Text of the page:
This great success in the fight against international tax evasion would have been unthinkable only a few years ago. Now it is important to continue the efforts of the OECD and the G-20 in the area of corporate taxation. We need to make sure that creative tax planning in the form of profit-shifting and artificial profit reduction is no longer a lucrative business model.

A "beggar-thy-neighbor" taxation policy, by which one country pursues tax policies at the expense of others, is just as dangerous as beggar-thy-neighbor monetary policies based on competitive currency devaluation. It leads to misallocations - and will ultimately reduce prosperity around the world.

That is why we need to agree on uniform international standards in order to achieve fair international tax competition. The progress achieved in Berlin on the automatic exchange of tax information shows that, by working together, we can realize this goal.



Gubernatorial candidate Tom Wolf has proposed a progressive income tax for Pennsylvania, which is no real surprise. The language of political campaigns is the language of taxing the rich. In this, Wolf is no different from many others seeking office this November.

But there are several things you will not hear him or any candidate say, and these things are important for Pennsylvanians to know as they contemplate what kind of taxation they want.

First, rich people already pay more income tax than the poor in Pennsylvania. Someone who earns $10,000 pays $307. Someone who earns $100,000 pays $3,070. The whole point of our current flat tax is for the rich to pay more than the poor. A progressive tax just further magnifies the extra the rich pay.

But the question of who pays how much focuses on the here and now. A progressive tax also plants the seeds for much future economic pain. The more progressive our tax system, the more Pennsylvania will rely on an ever smaller number of people for the bulk of its revenues. The smaller the number of people the state relies on for tax revenues, the more our tax revenues will fluctuate as those peoples fortunes rise and fall. California is a warning. Californias state tax code has become so progressive that all it takes is a handful of Silicon Valley billionaires deciding to move across the border into Nevada to throw the state into a fiscal crisis. This is not to say that the rich should not pay their fair share. Rather, asking them to pay more than their fair share merely encourages them to look for the door.

A progressive tax also sends a dangerous message to would-be entrepreneurs: If you fail, you and your investors must bear the pain of bankruptcy. But, if you succeed, you and your investors must pay higher taxes. This lose-lose scenario simply encourages entrepreneurs also to look for the door -- taking with them not just their wallets, but the jobs they create.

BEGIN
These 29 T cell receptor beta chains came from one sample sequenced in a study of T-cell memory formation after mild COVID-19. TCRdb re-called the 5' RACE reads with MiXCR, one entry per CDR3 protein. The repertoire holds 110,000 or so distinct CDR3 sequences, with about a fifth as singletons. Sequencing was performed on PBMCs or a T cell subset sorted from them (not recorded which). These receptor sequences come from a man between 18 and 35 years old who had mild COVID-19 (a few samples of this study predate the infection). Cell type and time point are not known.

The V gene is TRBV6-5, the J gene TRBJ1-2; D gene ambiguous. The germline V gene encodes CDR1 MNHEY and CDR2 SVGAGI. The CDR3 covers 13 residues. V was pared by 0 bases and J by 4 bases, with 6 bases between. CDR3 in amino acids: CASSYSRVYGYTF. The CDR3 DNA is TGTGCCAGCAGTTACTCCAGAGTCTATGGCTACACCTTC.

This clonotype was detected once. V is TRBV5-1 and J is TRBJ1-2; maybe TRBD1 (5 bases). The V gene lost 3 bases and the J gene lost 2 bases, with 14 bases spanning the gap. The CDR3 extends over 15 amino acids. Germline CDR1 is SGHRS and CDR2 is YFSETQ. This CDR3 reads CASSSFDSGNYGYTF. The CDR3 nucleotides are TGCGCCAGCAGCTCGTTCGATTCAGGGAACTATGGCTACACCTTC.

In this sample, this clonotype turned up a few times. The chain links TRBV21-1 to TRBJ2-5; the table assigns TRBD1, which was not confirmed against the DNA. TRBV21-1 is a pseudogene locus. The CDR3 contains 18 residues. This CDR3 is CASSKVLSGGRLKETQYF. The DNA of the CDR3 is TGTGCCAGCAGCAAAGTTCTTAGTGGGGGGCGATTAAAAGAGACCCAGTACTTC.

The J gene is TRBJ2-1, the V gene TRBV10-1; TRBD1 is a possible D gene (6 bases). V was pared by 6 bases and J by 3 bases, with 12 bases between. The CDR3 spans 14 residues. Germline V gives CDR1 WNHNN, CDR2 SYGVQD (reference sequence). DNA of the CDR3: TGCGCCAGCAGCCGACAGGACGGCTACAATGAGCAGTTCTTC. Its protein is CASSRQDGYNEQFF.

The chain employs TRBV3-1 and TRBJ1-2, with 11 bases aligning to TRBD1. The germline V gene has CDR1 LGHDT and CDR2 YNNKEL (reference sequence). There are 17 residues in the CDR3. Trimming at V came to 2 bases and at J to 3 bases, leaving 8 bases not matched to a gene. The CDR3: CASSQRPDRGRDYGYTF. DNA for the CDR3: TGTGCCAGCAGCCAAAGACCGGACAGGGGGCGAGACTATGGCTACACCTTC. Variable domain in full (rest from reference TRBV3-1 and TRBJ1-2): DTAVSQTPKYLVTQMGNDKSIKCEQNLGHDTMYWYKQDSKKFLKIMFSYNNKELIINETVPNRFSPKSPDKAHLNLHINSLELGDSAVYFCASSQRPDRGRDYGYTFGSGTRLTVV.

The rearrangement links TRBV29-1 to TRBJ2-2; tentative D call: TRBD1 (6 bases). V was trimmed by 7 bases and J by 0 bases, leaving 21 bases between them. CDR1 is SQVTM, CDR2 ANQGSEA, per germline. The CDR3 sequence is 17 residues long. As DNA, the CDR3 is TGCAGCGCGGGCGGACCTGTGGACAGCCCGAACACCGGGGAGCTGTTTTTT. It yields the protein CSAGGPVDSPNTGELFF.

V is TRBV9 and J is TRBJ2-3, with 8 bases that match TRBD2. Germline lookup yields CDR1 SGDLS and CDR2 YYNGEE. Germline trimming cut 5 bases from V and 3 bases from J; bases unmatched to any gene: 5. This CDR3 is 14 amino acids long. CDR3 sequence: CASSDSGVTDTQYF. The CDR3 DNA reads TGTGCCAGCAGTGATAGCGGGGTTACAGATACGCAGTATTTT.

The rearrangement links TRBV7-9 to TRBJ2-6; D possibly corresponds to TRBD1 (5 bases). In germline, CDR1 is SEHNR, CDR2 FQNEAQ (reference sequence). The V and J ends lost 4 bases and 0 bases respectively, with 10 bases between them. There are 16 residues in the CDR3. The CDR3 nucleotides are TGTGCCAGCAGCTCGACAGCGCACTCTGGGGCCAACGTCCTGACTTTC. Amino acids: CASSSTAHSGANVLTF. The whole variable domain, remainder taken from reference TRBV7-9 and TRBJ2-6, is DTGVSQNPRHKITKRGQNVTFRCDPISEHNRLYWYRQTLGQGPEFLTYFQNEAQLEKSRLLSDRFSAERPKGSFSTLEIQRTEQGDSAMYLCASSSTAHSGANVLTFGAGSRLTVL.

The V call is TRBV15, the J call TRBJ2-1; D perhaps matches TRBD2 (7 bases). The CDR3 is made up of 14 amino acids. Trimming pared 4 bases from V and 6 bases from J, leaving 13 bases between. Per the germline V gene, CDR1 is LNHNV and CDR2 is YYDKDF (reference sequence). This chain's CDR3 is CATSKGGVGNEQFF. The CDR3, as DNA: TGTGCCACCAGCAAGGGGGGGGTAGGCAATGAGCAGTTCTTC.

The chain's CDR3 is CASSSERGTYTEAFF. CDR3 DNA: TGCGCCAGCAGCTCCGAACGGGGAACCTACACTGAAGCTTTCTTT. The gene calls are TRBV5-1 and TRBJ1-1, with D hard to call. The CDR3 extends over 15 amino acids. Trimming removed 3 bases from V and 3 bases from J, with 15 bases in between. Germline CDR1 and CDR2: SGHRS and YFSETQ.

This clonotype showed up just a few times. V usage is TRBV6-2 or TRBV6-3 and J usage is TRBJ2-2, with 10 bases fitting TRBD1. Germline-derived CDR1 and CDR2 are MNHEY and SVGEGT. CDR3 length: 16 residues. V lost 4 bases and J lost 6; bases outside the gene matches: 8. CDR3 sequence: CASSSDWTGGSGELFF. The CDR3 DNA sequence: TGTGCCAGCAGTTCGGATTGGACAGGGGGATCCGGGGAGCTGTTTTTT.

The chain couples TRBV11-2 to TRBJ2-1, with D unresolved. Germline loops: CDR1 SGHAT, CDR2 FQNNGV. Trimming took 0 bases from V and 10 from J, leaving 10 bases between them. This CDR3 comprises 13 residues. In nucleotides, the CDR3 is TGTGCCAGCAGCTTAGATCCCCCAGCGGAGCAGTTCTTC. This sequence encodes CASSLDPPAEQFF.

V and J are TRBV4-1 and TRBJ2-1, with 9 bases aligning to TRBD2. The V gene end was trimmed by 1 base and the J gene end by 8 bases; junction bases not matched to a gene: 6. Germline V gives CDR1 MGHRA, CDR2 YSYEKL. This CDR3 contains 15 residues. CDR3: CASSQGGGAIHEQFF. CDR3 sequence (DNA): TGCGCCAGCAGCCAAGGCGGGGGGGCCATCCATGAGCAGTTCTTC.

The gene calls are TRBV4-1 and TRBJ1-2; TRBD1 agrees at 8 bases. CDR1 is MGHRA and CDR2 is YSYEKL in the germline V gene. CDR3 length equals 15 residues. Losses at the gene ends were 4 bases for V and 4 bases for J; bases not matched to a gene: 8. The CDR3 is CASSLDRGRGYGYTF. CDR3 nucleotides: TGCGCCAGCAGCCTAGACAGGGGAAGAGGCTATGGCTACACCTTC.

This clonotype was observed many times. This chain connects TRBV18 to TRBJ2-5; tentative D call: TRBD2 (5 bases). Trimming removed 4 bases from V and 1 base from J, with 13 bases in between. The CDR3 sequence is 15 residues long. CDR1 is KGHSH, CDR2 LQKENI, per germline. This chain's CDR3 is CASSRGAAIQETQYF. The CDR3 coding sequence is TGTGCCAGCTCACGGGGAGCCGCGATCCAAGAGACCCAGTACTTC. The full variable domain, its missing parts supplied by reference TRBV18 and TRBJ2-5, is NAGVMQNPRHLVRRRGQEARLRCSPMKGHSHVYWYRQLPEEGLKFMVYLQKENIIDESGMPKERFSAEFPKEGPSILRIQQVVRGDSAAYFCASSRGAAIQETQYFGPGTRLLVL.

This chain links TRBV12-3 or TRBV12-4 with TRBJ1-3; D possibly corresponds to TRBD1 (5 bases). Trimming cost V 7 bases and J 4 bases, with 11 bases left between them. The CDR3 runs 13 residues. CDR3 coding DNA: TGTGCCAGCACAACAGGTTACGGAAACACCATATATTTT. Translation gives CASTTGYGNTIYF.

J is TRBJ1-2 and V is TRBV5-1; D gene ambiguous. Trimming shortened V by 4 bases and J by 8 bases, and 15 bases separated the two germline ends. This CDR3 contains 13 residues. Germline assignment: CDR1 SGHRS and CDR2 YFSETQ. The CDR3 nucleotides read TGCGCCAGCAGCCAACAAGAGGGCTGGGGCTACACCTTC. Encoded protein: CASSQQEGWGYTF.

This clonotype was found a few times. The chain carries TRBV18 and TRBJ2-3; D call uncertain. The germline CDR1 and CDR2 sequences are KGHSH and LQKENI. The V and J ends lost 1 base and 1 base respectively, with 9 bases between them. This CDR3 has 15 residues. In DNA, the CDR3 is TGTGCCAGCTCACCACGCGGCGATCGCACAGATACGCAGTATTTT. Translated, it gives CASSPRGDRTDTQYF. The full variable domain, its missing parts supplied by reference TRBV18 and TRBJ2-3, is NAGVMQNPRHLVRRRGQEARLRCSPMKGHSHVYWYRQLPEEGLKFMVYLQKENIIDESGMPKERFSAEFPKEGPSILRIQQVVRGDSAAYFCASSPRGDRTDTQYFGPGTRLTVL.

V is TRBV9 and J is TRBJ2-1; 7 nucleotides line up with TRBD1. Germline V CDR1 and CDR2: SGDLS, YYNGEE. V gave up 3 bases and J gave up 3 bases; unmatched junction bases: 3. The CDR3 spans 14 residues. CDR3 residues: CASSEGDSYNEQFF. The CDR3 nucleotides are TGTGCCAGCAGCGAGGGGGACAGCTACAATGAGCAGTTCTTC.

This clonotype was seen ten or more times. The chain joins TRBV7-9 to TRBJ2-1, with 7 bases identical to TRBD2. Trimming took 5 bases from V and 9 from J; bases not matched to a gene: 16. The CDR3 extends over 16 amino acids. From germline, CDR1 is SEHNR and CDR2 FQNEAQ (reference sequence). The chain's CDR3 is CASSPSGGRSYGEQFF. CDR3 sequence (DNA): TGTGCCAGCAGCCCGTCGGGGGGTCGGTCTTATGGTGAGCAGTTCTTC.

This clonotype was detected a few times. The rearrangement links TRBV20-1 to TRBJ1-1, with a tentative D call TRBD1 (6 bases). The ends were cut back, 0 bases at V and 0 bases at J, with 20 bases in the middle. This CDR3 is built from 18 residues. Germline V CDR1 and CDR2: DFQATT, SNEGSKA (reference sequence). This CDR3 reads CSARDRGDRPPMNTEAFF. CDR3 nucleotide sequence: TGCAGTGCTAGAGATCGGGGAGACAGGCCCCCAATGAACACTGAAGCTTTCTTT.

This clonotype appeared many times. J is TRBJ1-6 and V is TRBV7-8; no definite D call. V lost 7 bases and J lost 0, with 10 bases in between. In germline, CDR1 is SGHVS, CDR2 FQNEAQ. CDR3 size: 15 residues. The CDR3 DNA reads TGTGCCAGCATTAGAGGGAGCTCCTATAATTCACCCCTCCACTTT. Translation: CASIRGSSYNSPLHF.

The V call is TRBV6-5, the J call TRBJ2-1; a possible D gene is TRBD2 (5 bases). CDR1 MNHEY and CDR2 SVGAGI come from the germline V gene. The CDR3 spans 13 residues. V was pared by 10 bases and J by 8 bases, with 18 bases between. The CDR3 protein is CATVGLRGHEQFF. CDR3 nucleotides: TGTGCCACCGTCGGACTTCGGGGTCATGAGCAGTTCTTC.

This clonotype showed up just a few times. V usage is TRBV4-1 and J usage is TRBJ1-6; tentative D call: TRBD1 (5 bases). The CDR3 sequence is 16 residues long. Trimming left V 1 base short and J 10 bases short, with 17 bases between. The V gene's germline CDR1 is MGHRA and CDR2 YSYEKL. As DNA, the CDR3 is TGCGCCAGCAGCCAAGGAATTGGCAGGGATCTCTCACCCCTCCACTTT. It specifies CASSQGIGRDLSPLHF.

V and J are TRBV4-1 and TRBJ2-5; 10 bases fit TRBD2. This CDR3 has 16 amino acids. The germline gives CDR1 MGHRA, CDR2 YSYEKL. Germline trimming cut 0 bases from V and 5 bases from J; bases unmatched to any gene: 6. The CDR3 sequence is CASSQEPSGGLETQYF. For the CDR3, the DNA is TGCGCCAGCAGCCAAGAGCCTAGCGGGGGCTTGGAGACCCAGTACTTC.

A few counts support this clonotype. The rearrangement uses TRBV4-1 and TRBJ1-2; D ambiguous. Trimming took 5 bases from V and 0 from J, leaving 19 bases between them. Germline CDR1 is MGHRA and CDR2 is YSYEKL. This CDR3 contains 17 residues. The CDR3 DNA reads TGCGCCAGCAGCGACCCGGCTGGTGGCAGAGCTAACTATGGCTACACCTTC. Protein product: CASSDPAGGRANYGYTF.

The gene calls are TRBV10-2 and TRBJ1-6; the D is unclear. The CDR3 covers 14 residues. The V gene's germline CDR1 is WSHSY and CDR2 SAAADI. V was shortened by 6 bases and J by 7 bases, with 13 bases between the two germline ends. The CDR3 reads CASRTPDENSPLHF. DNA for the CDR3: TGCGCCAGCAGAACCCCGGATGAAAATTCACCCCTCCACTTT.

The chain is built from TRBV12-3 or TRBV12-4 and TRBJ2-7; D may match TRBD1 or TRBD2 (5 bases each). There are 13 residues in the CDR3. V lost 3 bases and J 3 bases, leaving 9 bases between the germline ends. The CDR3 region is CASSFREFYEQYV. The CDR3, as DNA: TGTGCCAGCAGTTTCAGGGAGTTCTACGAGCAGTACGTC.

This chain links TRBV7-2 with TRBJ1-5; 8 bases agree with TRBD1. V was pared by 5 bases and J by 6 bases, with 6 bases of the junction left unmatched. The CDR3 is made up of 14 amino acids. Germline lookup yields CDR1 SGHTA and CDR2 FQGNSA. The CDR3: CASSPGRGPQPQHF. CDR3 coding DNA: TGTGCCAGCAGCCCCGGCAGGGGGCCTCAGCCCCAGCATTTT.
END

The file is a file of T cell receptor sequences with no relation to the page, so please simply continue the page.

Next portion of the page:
Finally, a progressive tax is the tumbling pebble that releases the avalanche of ever-growing government spending and deficits. A progressive tax divides voters into "net payers" and "net receivers" -- those who pay more in taxes than they receive in government benefits, and those who receive more than they pay. The more progressive the tax system, the greater is the number of net receivers. The greater the number of net receivers, the greater is the political pressure to increase spending and taxation even further. For an example, look no further than the federal government. At the federal level, about 50 percent of voters receive more benefits from the federal government than they pay in taxes. Those voters directly benefit from electing politicians who will expand government spending. It is the proverbial two wolves and a sheep voting on whats for dinner.

Unfortunately, progressive taxes are political gold for politicians. Initially, a progressive income tax will generate more tax revenue. But this is only because it takes people time to respond. As successful entrepreneurs wise up and leave for more hospitable climes, our tax revenues will decline, and politicians will then have to lean even more heavily on the remaining rich, accelerating the entrepreneurial exodus. Of course, by the time this happens, todays political candidates will have moved on, leaving the fiscal and economic mess for someone else to clean up.

Antony Davies is associate professor of economics at Duquesne University. James R. Harrigan is director of academic programs at Strata in Logan, Utah.



The New Jersey Division of Taxation (Division) is trying to help taxpayers resolve unpaid tax liabilities for tax periods 2005 through 2013. Through November17, 2014, the Division is offering taxpayers that pay all tax and interest for the applicable periods a waiver of most penalties (but not penalties related to the 2009 amnesty) and any costs of collection or recovery fees. Notably, this is not an amnesty like those conducted in 2002 and 2009. It is not statutorily mandated and no penalties may be imposed for non-participation. Because the initiative is not statutorily mandated, the Division is not offering something it could not offer at any other time. However, the Divisions offer to waive most penalties may be a good chance for many taxpayers to resolve issue and move on and is worth considering.